Yep, I've considered that and you're spot on. We plan on merging accounts if it's the same email address, and if not, we will create another way to merge them.
    – TMC
    Jan 7, 2011 at 20:37
  • Which Server Library are you using on the Server side to make the request?
    – TimLeung
    Mar 3, 2011 at 14:30
  • 7
    @TimLeung - My understanding is that an access token embeds the app ID, and that you can't have an access token WITHOUT an app ID baked into it.
    – Dan Ray
    Mar 3, 2011 at 14:54
  • 1
    @TimLeunge: We are using the Graph API for requests with the user's access token.
    – TMC
    Aug 14, 2011 at 7:09

Use https to transmit the auth token to your server, as stated by Facebook

Sharing of Access Tokens

Our Data Policies explicitly prohibit any sharing of an Access Token for your app with any other app. However, we do allow developers to share Tokens between a native implementation and a server implementation of the same App (ie. using the same App ID) as long as the transfer takes place using HTTPS.


One problem I can see with this strategy, is that somebody can give you an access token obtained for a different facebook app. As far as I know, there's no way to verify that the access token is for your application, so you'll just go on and use it.

It doesn't sound very harmful, though. Generally people/apps try to protect the access tokens, rather than sharing them.

One possible exploit of this would be, for somebody to create their own site or mobile app, obtain access tokens for their users and try to authenticate them, using your API. If this succeeds (the user is has a facebook account in your site), the malicious site will be able to use your API impersonating the user.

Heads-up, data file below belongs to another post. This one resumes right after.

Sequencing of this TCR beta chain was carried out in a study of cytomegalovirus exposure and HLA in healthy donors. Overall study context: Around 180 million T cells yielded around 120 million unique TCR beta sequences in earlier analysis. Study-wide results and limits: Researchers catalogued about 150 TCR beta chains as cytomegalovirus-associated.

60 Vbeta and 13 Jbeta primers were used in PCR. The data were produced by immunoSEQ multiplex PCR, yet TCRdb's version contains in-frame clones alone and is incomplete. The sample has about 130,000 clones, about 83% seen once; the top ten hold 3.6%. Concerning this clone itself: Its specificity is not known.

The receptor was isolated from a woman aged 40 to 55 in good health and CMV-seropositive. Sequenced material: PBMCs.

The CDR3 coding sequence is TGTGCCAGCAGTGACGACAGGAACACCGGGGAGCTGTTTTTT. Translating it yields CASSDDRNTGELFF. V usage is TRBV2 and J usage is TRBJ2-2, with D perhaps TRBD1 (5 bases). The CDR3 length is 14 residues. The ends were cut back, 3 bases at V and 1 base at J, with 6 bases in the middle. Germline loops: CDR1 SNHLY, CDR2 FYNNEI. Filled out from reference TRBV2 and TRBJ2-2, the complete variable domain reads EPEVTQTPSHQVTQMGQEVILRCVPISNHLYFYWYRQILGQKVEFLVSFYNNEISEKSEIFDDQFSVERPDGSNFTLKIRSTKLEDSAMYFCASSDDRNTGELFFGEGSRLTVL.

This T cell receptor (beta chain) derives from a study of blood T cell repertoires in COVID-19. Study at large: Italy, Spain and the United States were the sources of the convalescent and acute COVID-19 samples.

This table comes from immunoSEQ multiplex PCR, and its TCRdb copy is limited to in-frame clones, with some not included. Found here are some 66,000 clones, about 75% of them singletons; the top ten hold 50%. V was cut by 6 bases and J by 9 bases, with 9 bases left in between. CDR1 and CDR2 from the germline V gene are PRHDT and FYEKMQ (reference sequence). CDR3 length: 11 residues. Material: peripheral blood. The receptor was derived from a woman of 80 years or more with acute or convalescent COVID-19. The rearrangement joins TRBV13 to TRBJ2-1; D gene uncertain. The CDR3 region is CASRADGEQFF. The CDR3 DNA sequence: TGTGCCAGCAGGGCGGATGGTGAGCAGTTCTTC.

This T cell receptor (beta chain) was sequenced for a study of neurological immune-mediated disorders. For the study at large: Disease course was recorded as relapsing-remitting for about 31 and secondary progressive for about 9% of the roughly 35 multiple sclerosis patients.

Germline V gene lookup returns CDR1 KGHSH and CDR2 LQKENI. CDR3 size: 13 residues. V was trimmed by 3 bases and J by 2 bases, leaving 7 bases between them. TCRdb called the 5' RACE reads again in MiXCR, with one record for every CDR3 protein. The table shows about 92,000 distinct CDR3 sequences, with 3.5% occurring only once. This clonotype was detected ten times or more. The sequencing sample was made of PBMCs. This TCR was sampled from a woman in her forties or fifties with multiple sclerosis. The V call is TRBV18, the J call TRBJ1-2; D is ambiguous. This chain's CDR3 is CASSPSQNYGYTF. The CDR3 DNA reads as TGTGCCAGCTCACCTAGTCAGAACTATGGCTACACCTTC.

It's a bit of a long shot, but I think it could work.

Edit: It looks like there is a way to validate the access token after all. See the answer by @Daaniel on question Get application id from user access token (or verify the source application for a token).

  • Sending appsecret_proof should prevent this (see here)
    – Tony
    Feb 10, 2016 at 4:58
  • @Tony can you explain how appsecret_proof helps here? As far as I understand, it serves to prove to Facebook that the server knows the secret key. However, ivant was referring to a malicious app obtaining tokens and then sending them to your API. The server can verify the app ID, but the app ID can be easily spoofed by a malicious app. So... how would one mitigate this?
    – YSK
    Apr 11, 2017 at 12:42
  • 5
    You can verify that the token was generated for your app through https://graph.facebook.com/app/?access_token=[user_access_token] which returns the app id, and then comparing the app ids Apr 25, 2017 at 8:34

your solution totally works.

Maybe an alternative: why not just get the email on the client from the initial social service request and send to your web service? The web service could just store the email, and maybe a social_provider as well. I understand that your web service will not be able to validate where the email came from, but isn't there a high-trust relationship between your web service and your client? If there is, seems like you can depend on the email coming from the right place. Someone please let me know what obvious thing I'm missing that makes the email-based approach silly...

  • 3
    I could easily find out how the client is talking to the server. Then I could just throw emails at it until I get a hit. There always needs to be some form of verification
    – Chris
    Jul 28, 2014 at 11:37
  • 5
    High trust and client? Never in the same sentence, please. Except previous sentence of course.
    – EralpB
    Oct 29, 2014 at 19:06